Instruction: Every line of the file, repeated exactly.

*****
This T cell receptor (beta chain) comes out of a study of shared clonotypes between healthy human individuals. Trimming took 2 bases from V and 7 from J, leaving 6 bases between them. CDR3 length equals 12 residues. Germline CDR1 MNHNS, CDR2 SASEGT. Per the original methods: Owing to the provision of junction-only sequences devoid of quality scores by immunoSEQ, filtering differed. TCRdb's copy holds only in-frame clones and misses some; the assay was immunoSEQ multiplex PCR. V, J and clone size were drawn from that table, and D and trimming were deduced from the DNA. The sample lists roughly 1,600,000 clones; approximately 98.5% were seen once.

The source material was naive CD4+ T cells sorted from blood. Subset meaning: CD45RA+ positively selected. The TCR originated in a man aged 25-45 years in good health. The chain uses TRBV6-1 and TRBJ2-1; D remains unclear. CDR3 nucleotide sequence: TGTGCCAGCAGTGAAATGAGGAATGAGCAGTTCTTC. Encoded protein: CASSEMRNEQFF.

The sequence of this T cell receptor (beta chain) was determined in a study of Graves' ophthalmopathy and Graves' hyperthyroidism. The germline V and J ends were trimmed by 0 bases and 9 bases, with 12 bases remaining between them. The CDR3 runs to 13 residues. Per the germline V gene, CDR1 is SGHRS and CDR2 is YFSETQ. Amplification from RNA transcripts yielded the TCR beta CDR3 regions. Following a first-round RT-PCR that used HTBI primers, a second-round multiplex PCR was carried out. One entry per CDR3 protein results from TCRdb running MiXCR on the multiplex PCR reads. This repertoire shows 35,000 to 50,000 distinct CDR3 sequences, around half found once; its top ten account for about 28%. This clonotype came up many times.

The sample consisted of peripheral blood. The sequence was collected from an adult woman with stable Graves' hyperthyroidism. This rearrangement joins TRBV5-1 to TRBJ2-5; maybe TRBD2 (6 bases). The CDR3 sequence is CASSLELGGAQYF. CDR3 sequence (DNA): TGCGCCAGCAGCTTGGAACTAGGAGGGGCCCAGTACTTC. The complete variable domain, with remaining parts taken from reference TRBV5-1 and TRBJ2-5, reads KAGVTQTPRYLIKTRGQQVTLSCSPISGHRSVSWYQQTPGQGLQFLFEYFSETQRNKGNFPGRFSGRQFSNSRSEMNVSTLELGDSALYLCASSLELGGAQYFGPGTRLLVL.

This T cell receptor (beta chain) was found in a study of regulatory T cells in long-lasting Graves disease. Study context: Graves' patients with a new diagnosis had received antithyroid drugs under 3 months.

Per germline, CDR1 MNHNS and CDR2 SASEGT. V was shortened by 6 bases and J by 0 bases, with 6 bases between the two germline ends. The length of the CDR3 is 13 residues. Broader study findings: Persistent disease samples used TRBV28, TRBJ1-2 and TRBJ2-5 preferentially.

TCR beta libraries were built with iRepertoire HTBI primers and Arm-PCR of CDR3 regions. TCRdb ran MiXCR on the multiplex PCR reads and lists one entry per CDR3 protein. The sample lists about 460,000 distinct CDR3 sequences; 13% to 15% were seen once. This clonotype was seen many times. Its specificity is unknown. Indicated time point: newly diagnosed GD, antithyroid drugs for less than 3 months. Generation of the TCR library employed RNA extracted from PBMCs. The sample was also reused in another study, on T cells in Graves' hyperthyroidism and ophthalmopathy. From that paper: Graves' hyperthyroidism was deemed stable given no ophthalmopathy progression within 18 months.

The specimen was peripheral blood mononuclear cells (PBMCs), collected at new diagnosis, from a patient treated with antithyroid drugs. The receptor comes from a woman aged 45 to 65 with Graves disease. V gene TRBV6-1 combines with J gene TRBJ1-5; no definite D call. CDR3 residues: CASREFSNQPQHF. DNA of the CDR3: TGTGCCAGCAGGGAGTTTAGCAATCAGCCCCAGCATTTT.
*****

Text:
This T cell receptor (beta chain) comes out of a study of shared clonotypes between healthy human individuals. Trimming took 2 bases from V and 7 from J, leaving 6 bases between them. CDR3 length equals 12 residues. Germline CDR1 MNHNS, CDR2 SASEGT. Per the original methods: Owing to the provision of junction-only sequences devoid of quality scores by immunoSEQ, filtering differed. TCRdb's copy holds only in-frame clones and misses some; the assay was immunoSEQ multiplex PCR. V, J and clone size were drawn from that table, and D and trimming were deduced from the DNA. The sample lists roughly 1,600,000 clones; approximately 98.5% were seen once.

The source material was naive CD4+ T cells sorted from blood. Subset meaning: CD45RA+ positively selected. The TCR originated in a man aged 25-45 years in good health. The chain uses TRBV6-1 and TRBJ2-1; D remains unclear. CDR3 nucleotide sequence: TGTGCCAGCAGTGAAATGAGGAATGAGCAGTTCTTC. Encoded protein: CASSEMRNEQFF.

The sequence of this T cell receptor (beta chain) was determined in a study of Graves' ophthalmopathy and Graves' hyperthyroidism. The germline V and J ends were trimmed by 0 bases and 9 bases, with 12 bases remaining between them. The CDR3 runs to 13 residues. Per the germline V gene, CDR1 is SGHRS and CDR2 is YFSETQ. Amplification from RNA transcripts yielded the TCR beta CDR3 regions. Following a first-round RT-PCR that used HTBI primers, a second-round multiplex PCR was carried out. One entry per CDR3 protein results from TCRdb running MiXCR on the multiplex PCR reads. This repertoire shows 35,000 to 50,000 distinct CDR3 sequences, around half found once; its top ten account for about 28%. This clonotype came up many times.

The sample consisted of peripheral blood. The sequence was collected from an adult woman with stable Graves' hyperthyroidism. This rearrangement joins TRBV5-1 to TRBJ2-5; maybe TRBD2 (6 bases). The CDR3 sequence is CASSLELGGAQYF. CDR3 sequence (DNA): TGCGCCAGCAGCTTGGAACTAGGAGGGGCCCAGTACTTC. The complete variable domain, with remaining parts taken from reference TRBV5-1 and TRBJ2-5, reads KAGVTQTPRYLIKTRGQQVTLSCSPISGHRSVSWYQQTPGQGLQFLFEYFSETQRNKGNFPGRFSGRQFSNSRSEMNVSTLELGDSALYLCASSLELGGAQYFGPGTRLLVL.

This T cell receptor (beta chain) was found in a study of regulatory T cells in long-lasting Graves disease. Study context: Graves' patients with a new diagnosis had received antithyroid drugs under 3 months.

Per germline, CDR1 MNHNS and CDR2 SASEGT. V was shortened by 6 bases and J by 0 bases, with 6 bases between the two germline ends. The length of the CDR3 is 13 residues. Broader study findings: Persistent disease samples used TRBV28, TRBJ1-2 and TRBJ2-5 preferentially.

TCR beta libraries were built with iRepertoire HTBI primers and Arm-PCR of CDR3 regions. TCRdb ran MiXCR on the multiplex PCR reads and lists one entry per CDR3 protein. The sample lists about 460,000 distinct CDR3 sequences; 13% to 15% were seen once. This clonotype was seen many times. Its specificity is unknown. Indicated time point: newly diagnosed GD, antithyroid drugs for less than 3 months. Generation of the TCR library employed RNA extracted from PBMCs. The sample was also reused in another study, on T cells in Graves' hyperthyroidism and ophthalmopathy. From that paper: Graves' hyperthyroidism was deemed stable given no ophthalmopathy progression within 18 months.

The specimen was peripheral blood mononuclear cells (PBMCs), collected at new diagnosis, from a patient treated with antithyroid drugs. The receptor comes from a woman aged 45 to 65 with Graves disease. V gene TRBV6-1 combines with J gene TRBJ1-5; no definite D call. CDR3 residues: CASREFSNQPQHF. DNA of the CDR3: TGTGCCAGCAGGGAGTTTAGCAATCAGCCCCAGCATTTT.